Motorcycle and power sports shows in the U.S. are largely consumer events. What hasn't happened on this side of the pond is the kind of all-in national consumer, press, distribution network, and aftermarket event that typifies what the auto industry does at must-see events like The North American International Auto Show.
Marketplace Events’ AIMExpo (American International Motorcycle Expo) in Orlando last week hopes to remedy the two-wheeled world’s lack of a major show for every constituent. Larry Little, VP of Marketplace Events and general manager of the Motorcycle Group, tells Marketing Daily that several things about the Orlando show are unique. One is its early fall timing.
He explains that spring used to be the ideal moment to dazzle the public with new motorsports products, not just because spring means riding season, but because companies used to debut products six weeks before the season started. "But the industry has changed, and now both the OEMs and aftermarket manufacturers are ready to show products to media and the distribution chain the previous fall."
Until recently, the only show that hit the calendar hot-spot as global product-introduction platform was Italy's Esposizione Internazionale Ciclo Motociclo e Accessori (EICMA) in early November in Milan, the largest show in the world.
Little, a veteran of leading motorcycle vertical publication Cycle World, says that was a thorn in the side. "The thing that drove me crazy at Cycle World was that the number-one Web traffic story was products that had been introduced at EICMA. And there was no platform in the U.S. for manufacturers to unveil them to media here."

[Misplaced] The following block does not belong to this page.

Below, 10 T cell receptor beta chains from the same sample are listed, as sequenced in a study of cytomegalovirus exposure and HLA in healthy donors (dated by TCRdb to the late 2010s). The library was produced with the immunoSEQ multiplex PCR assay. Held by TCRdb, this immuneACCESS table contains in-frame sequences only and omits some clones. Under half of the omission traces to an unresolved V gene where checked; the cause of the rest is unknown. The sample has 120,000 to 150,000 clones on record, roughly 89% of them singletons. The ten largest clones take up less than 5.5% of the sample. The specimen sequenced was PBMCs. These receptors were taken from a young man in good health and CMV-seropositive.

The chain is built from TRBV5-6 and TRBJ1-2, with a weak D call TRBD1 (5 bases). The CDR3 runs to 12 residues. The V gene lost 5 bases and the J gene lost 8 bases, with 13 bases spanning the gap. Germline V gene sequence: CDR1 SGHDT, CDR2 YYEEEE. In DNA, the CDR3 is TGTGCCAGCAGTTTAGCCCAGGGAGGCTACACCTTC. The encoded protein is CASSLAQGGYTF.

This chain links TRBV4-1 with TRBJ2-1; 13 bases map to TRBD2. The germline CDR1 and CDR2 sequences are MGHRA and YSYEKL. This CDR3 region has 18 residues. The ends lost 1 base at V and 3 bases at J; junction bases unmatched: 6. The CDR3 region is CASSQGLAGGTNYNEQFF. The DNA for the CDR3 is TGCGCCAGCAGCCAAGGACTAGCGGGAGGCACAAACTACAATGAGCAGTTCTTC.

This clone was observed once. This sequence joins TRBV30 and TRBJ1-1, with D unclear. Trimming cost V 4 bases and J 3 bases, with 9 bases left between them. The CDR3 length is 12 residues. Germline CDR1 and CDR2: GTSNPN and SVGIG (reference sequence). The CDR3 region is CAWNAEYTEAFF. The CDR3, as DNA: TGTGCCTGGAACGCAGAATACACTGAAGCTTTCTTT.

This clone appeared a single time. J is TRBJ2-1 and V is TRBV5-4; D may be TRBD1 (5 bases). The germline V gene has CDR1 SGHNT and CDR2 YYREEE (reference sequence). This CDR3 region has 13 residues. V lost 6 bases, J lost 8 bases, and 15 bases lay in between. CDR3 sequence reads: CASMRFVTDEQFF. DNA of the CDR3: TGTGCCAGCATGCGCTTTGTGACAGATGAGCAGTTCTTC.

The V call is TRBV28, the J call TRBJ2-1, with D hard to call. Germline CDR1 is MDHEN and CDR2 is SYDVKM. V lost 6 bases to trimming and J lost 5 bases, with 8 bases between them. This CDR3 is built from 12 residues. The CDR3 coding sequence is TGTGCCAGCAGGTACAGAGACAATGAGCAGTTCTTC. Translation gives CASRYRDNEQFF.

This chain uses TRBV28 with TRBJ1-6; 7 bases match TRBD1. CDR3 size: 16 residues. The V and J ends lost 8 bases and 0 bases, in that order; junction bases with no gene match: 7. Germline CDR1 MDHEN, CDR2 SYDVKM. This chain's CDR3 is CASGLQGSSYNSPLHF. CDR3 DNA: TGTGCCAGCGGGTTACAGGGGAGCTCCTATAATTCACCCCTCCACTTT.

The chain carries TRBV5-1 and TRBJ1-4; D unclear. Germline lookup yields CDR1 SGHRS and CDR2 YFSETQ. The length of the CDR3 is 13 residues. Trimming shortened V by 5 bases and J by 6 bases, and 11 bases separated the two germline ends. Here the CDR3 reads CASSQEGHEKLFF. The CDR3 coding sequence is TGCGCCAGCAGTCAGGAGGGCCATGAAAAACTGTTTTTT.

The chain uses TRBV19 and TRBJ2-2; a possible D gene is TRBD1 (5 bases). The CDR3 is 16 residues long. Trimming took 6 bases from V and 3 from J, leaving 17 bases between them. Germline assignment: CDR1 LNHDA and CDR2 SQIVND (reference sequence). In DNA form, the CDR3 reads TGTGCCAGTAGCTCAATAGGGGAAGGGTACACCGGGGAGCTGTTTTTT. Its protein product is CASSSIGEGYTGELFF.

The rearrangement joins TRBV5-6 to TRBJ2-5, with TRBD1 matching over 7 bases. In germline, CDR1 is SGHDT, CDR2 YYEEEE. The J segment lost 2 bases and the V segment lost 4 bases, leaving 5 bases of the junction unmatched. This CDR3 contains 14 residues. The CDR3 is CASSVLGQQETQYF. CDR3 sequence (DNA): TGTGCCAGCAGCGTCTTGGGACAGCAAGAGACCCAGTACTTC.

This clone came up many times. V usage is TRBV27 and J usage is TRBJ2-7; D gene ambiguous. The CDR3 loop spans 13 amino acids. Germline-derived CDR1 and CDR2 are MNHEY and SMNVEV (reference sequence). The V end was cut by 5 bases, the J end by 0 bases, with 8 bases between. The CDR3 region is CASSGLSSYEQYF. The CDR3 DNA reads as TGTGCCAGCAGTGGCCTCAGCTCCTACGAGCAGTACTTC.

He said the AIMExpo idea came from a survey of dealers who wanted something in the U.S. timed with new product roll-outs. "We had lots of information and we knew if we could build a platform that served the three-legged stool — trade show, consumer show, and the media component — we would have something exciting."
The AIMExpo show, In its second year and occupying some 400,000 square feet of the Orange County Convention Center, with a fairly massive outside program as well, also differs from traditional U.S. shows in the venue setup. It offers centralized stages, including a central turntable-stage “media hub,” plus a 1,000-plus-seat theatre, where Yamaha and Kawasaki did auto-show style fireworks for their introductions. This, says Little, is of major importance not just to OEMs, but to an audience of dealers who need a shot of adrenalin. "It was a lot of glitz and glamor to get retailers revved up."
Another standout, and a fairly important one for dealers and consumers, is the ability to test-ride bikes at a large outdoor setup. Manufacturers who offered test rides included Yamaha, Suzuki, Kymco, EBR (formerly Buell), Harley and several ATV and side-by-side brands.
"So you have people going down the line, spending two or three hours test riding. For a magazine like Cycle World, it's the ultimate comparison test. So it's two shows in one."
Little says attendance was double last year's, "and from a consumer perspective we are up 60% to 65% from last year. From the media side we had 15% more credentialed media." He says the first show brought in 392 exhibitors, and this year's show involved 501.
Among other advantages is the city’s airport, with direct flights from 35 global cities. "We now have a large contingent of South American trade visitors; Colombia and Brazil are hot motorcycle markets, so a lot of buying facilities come here to talk to OEMs.
"At the end of the day, it's the trade shows that serve as the engine that makes stuff happen. If I can get manufacturers to do reveals there, it brings down the dealer body and the press. If I open it up for consumers, that's the icing on the cake.”